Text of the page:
In lieu of an abstract, here is a brief excerpt of the content:

  • Contributors

Neil M. Coleman is a professional geologist and an adjunct geophysics instructor at the University of Pittsburgh at Johnstown. He served as a senior staff scientist (retired) with the Advisory Committee on Reactor Safeguards at the U.S. Nuclear Regulatory Commission. He is lead author for a chapter in the 2009 book Megaflooding on Earth and Mars (Cambridge University Press) and has just published a paper in the Journal of Geophysical Research, entitled "Hydrographs of a Martian Flood from a Breached Crater Lake, with Insights about Flow Calculations, Channel Erosion Rates, and Chasma Growth."

Valerie M. Joyce is a professor in the Theatre Department at Villanova University. Her professional credits include work with many regional theaters around Philadelphia, such as the Arden Theatre Company and Opera Delaware, and productions of original work in the NYC and Philadelphia Fringe Festivals. For information or to experience I Will Speak for Myself, please contact

Uldis Kaktins is emeritus associate professor of geology at the University of Pittsburgh at Johnstown whose primary research interests are in hydrology and geomorphology. He has a specific interest in the floods of Johnstown and has both published and given numerous talks on the subject for professional geologic organizations.

Julianne L. Kornacki conducts independent research at the University of Pennsylvania. Her recent work has focused on gender, foreign policy, and immigrant labor in early twentieth-century Philadelphia.

Anthony Julius Scibilia is an undergraduate history major at Slippery Rock University who will be pursuing a master's degree in education. Julius Vogel was his grandfather, and learning of his discovery greatly influenced his desire to pursue an education in history.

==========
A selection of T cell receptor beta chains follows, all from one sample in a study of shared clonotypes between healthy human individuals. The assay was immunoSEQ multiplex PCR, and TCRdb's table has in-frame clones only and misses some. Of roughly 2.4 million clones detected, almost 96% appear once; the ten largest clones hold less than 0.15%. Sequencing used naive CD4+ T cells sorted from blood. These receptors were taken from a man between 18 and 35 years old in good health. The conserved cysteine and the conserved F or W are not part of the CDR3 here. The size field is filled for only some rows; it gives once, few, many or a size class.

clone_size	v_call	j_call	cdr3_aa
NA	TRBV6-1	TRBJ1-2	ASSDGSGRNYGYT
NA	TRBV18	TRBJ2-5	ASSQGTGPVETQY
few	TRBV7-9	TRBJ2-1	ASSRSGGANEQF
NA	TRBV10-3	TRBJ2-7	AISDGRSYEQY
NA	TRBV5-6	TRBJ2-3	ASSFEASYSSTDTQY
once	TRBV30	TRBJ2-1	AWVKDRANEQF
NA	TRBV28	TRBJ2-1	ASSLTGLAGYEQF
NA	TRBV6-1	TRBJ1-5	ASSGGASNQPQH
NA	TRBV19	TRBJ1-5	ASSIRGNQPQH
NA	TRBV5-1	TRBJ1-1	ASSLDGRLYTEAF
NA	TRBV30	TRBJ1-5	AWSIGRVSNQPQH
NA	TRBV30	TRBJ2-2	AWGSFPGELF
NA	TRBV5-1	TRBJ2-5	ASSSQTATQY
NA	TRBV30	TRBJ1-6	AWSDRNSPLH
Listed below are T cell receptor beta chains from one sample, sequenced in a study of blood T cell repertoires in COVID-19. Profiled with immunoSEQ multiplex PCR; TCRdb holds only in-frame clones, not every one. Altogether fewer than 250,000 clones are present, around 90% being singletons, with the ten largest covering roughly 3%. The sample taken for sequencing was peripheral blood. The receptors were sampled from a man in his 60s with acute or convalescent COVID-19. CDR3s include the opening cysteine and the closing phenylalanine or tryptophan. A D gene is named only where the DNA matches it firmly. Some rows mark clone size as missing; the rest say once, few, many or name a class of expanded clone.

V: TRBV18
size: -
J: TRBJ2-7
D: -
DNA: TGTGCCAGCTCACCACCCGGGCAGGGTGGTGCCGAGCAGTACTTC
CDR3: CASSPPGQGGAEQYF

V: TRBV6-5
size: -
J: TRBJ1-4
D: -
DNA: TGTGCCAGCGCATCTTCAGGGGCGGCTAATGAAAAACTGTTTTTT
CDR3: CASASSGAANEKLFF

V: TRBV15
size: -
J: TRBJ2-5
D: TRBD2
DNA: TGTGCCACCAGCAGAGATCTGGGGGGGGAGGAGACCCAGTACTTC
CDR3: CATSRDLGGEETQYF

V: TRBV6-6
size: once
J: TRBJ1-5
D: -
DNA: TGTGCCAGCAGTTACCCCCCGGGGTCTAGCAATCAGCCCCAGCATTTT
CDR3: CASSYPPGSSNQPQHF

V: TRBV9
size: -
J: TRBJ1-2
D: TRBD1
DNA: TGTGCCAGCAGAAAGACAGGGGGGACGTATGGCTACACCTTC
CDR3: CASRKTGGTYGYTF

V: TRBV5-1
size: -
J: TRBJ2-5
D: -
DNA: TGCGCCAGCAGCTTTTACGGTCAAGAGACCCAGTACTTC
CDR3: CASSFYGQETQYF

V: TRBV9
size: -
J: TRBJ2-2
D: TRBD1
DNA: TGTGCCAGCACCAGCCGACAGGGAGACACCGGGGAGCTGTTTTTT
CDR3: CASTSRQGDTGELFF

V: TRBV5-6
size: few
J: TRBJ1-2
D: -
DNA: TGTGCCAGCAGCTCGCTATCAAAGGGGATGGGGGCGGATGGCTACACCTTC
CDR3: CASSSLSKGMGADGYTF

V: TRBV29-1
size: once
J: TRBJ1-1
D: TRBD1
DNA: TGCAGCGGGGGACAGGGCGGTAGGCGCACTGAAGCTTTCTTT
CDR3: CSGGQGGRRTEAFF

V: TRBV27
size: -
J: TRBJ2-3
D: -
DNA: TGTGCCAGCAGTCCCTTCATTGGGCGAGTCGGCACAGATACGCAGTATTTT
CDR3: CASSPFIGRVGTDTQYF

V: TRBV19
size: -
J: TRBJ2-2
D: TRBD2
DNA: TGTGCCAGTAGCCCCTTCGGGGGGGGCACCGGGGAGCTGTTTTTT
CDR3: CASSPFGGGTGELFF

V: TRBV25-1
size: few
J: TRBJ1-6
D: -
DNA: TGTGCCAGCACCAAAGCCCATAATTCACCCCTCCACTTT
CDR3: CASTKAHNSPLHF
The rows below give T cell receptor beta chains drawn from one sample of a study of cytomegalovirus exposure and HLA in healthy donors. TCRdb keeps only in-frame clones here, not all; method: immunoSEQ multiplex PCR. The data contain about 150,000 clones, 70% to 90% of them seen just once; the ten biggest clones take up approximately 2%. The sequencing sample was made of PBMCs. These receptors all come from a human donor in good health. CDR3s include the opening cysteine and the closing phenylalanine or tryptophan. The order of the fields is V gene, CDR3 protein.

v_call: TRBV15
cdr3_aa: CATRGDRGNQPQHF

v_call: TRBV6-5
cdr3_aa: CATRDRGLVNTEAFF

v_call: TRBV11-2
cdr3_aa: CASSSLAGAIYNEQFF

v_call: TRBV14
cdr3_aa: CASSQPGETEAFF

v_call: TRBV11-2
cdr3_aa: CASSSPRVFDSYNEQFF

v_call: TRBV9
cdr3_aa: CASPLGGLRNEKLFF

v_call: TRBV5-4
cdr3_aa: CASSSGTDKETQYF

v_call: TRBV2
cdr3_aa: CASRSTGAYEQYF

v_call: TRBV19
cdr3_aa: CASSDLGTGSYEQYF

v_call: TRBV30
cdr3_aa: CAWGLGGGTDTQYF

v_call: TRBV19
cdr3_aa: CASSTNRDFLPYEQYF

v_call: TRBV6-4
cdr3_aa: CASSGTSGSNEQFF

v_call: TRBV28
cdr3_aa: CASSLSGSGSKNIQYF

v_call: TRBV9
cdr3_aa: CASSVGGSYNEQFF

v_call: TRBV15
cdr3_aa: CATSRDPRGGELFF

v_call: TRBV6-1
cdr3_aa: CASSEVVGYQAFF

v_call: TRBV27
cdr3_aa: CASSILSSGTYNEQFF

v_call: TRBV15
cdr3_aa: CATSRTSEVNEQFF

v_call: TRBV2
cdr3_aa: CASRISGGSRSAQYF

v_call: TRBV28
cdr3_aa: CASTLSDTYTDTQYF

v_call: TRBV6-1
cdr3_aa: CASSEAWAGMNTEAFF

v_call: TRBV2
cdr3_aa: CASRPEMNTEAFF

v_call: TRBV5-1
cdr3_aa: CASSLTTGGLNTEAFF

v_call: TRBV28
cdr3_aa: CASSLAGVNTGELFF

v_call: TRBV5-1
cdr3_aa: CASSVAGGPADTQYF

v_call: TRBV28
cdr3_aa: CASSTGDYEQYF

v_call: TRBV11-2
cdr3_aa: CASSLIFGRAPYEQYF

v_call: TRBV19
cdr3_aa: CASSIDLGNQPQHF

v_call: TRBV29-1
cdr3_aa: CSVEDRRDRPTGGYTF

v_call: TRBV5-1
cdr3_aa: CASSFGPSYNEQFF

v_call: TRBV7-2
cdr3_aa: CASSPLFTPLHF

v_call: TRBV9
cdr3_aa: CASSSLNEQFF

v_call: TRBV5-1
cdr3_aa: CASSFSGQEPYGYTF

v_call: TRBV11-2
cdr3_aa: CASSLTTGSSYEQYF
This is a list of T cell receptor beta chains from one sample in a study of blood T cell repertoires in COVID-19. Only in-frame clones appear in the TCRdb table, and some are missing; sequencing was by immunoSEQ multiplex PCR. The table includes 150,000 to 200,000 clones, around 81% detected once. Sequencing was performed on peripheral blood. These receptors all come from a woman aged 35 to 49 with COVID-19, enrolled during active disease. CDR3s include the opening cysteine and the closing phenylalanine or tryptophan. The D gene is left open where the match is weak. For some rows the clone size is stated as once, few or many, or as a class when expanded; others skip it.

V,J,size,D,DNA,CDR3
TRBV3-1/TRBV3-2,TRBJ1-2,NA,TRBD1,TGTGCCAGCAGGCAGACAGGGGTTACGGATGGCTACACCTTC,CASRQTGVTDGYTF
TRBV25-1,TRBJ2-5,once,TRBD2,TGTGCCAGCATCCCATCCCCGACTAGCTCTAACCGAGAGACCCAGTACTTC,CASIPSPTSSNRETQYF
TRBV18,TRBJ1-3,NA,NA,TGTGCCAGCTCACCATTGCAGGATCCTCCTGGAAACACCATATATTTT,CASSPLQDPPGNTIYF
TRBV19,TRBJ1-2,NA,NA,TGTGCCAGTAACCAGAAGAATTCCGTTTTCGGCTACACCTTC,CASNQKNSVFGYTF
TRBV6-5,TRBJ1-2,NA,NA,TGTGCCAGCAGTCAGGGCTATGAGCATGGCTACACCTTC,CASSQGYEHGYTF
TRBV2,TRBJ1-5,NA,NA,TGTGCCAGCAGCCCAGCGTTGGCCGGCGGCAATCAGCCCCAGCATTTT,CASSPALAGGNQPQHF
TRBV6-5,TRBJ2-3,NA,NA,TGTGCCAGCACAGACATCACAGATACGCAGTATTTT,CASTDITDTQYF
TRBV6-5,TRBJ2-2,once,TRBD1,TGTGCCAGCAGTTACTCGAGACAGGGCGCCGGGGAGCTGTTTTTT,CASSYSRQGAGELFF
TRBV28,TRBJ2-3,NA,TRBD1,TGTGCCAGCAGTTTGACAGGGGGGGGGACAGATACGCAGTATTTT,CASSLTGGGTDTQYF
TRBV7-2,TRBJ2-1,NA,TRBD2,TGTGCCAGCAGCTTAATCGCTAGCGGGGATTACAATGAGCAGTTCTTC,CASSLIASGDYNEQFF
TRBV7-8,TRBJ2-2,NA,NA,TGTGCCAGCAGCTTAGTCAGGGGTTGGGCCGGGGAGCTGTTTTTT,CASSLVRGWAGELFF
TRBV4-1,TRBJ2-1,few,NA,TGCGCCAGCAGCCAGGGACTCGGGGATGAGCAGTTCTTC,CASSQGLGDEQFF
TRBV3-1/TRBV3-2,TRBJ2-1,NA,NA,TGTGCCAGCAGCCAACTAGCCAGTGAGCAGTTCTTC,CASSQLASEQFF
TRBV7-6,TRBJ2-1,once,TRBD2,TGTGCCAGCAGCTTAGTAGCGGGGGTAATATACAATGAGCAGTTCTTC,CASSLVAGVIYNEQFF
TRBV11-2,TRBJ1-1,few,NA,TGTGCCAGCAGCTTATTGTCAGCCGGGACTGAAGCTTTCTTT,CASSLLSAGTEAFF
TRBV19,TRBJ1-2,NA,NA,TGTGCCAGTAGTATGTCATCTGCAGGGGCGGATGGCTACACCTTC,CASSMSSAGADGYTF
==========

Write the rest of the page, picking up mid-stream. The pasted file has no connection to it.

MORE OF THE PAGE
Carrie Davis Todd is assistant professor of biology and geology at Baldwin Wallace University. Her research interests focus on surface water and related processes. Her most recent projects involve investigating the impacts of acid mine drainage on macro-invertebrates. [End Page 477]

Karol K. Weaver, associate professor of history at Susquehanna University, offers courses on American history, women's history, and the history of medicine. Her first book, Medical Revolutionaries: The Enslaved Healers of Eighteenth-Century Saint Domingue, was published by the University of Illinois Press in 2006. In 2011 her book, Medical Caregiving and Identity in Pennsylvania's Anthracite Region, 1880-2000, was published by Penn State Press.

Stephanie Wojno is a master's student at Northwest Missouri State University with an emphasis in geographic information science. She received her BS in geology from the University of Pittsburgh at Johnstown in 2006. Her research interests include geovisualization, spatial analysis, and remote sensing. [End Page 478]



Additional Information

Print ISSN
pp. 477-478
Launched on MUSE
Open Access
Back To Top

This website uses cookies to ensure you get the best experience on our website. Without cookies your experience may not be seamless.